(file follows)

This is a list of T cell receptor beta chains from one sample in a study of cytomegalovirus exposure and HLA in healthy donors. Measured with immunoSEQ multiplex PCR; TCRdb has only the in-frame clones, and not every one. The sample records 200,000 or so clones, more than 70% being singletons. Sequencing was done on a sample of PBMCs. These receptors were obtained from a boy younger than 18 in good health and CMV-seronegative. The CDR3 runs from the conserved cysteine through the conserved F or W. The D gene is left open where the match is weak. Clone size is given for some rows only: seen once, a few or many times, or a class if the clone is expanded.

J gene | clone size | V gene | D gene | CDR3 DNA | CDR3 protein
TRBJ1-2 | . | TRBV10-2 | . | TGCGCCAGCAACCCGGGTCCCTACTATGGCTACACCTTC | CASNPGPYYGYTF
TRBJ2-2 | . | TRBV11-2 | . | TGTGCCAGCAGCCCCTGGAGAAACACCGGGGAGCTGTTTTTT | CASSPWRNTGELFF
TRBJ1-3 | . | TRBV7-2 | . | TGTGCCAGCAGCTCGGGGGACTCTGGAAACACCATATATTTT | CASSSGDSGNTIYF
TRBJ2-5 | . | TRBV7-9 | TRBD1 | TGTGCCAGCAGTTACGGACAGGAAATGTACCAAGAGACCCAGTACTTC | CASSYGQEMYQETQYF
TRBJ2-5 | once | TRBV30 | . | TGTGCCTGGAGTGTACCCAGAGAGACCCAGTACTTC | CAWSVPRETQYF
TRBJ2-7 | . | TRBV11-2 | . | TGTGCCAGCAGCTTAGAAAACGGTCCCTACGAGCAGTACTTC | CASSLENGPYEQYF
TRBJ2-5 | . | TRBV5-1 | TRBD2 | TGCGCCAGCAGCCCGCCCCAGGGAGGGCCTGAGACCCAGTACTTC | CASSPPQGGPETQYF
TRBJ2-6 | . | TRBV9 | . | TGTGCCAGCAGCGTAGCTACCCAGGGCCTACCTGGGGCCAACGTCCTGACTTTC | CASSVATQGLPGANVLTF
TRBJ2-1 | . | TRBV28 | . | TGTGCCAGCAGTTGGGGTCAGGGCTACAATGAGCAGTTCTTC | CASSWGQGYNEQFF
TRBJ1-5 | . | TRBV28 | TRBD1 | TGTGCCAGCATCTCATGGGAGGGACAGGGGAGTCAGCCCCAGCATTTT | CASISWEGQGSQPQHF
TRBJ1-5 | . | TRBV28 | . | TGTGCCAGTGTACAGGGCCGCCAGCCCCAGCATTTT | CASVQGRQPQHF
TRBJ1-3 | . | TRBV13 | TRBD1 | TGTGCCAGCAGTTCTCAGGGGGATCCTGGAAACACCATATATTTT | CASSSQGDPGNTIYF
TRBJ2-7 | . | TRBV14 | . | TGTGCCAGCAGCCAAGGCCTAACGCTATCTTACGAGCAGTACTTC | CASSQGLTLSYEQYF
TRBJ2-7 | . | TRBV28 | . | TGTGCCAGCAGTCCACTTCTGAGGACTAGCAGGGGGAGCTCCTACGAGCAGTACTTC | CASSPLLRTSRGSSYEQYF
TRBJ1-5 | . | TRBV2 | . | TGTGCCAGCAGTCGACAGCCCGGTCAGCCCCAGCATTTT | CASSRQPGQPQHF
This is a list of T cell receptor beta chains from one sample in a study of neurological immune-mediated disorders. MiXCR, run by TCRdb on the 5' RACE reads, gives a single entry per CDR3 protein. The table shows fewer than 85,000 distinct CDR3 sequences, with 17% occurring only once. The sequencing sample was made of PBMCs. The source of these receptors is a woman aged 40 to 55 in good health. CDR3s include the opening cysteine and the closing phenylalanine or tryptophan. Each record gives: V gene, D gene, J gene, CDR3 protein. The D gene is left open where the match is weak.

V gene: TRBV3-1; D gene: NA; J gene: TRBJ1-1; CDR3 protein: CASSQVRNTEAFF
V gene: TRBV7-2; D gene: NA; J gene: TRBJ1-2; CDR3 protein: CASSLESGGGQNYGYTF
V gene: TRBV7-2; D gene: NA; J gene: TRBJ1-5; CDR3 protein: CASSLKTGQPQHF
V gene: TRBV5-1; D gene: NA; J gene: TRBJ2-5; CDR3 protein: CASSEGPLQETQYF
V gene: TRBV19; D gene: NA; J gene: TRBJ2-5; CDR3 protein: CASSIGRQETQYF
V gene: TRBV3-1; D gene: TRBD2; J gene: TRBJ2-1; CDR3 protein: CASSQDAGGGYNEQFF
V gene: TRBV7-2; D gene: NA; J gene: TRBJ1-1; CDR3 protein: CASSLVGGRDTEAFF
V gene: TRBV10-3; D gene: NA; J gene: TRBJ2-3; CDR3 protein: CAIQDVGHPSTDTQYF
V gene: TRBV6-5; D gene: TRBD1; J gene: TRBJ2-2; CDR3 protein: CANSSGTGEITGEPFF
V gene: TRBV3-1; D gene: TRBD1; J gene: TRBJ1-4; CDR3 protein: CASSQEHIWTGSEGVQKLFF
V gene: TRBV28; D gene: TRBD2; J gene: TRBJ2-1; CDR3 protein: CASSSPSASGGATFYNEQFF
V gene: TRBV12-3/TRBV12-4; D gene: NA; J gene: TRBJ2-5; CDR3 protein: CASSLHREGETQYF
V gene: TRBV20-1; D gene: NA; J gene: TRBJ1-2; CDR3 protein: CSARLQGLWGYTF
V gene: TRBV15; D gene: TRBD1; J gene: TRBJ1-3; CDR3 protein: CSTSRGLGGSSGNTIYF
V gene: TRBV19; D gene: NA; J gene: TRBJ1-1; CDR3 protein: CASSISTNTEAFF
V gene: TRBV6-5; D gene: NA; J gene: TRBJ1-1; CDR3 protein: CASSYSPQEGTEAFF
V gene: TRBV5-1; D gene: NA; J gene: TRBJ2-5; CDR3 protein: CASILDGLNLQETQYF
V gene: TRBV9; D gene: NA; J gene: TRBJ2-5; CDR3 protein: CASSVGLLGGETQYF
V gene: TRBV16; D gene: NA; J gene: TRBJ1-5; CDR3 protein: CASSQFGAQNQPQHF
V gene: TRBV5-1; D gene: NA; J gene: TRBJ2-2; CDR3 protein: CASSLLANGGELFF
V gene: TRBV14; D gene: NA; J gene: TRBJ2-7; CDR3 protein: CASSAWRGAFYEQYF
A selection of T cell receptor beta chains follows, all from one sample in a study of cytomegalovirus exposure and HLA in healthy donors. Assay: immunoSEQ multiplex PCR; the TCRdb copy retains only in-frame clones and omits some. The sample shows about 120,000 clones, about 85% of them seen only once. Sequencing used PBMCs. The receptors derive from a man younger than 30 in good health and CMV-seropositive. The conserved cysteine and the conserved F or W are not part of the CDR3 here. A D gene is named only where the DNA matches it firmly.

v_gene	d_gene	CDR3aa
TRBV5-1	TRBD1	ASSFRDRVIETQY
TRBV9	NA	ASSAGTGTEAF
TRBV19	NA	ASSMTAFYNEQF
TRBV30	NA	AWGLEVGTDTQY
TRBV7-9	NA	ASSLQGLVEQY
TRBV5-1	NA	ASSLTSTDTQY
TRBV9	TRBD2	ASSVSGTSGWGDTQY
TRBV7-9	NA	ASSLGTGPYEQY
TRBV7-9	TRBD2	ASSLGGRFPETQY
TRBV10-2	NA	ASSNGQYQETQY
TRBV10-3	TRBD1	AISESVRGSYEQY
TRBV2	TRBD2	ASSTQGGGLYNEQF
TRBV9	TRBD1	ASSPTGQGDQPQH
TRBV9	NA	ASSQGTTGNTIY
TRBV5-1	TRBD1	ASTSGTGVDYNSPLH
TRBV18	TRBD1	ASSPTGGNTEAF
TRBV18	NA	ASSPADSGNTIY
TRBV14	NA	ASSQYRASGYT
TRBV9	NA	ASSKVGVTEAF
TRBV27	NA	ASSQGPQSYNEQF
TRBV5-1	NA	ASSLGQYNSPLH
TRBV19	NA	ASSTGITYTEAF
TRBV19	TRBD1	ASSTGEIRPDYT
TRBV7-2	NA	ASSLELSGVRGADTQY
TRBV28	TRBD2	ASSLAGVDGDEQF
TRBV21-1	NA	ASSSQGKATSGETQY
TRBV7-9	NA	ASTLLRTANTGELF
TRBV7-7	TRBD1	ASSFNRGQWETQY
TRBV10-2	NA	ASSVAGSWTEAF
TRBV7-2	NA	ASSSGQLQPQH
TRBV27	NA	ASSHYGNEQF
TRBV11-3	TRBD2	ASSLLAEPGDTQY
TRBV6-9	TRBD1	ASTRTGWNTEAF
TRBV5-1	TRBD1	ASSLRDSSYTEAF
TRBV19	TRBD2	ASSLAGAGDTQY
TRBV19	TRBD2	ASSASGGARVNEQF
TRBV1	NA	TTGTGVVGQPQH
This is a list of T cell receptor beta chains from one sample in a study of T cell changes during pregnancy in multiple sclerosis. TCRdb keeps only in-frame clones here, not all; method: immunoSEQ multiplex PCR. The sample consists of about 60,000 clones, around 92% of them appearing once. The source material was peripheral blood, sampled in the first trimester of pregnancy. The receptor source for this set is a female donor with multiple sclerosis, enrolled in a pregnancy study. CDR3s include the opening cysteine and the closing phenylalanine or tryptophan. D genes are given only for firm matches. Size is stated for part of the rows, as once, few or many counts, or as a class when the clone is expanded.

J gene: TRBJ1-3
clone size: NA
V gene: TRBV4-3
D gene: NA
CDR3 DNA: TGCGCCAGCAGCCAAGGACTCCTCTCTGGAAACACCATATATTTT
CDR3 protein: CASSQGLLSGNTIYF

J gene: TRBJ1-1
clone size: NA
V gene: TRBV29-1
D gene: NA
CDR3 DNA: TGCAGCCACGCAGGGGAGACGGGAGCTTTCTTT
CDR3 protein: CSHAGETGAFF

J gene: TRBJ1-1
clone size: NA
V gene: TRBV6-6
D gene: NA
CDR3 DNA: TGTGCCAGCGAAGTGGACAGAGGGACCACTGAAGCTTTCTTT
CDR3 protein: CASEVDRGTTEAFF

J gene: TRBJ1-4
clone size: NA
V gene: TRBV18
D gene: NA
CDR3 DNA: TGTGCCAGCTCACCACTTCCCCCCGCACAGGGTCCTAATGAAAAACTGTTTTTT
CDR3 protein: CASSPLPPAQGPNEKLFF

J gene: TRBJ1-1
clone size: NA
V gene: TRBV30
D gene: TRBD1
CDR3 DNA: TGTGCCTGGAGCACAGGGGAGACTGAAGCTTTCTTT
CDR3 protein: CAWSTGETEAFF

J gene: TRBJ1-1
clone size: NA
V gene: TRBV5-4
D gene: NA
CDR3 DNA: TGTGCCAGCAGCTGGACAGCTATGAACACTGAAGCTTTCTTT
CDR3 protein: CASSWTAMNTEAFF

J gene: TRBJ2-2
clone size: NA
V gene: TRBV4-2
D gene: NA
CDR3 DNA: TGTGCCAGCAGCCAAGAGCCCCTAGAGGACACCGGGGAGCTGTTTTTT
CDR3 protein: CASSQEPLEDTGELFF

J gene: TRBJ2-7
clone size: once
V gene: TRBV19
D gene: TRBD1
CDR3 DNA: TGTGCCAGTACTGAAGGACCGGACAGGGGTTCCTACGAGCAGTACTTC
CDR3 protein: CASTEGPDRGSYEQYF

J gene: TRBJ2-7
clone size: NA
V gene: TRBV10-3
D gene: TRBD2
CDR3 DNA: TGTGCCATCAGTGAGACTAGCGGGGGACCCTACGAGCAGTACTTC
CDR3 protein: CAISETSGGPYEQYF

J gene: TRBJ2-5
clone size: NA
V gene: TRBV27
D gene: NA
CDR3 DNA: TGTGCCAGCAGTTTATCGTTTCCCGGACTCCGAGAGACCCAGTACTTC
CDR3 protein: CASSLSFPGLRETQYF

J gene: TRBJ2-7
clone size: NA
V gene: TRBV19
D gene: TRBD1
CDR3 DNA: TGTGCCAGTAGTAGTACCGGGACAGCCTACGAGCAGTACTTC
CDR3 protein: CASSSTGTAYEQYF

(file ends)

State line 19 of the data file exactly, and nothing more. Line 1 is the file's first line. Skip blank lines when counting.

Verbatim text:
V gene: TRBV3-1; D gene: NA; J gene: TRBJ1-1; CDR3 protein: CASSQVRNTEAFF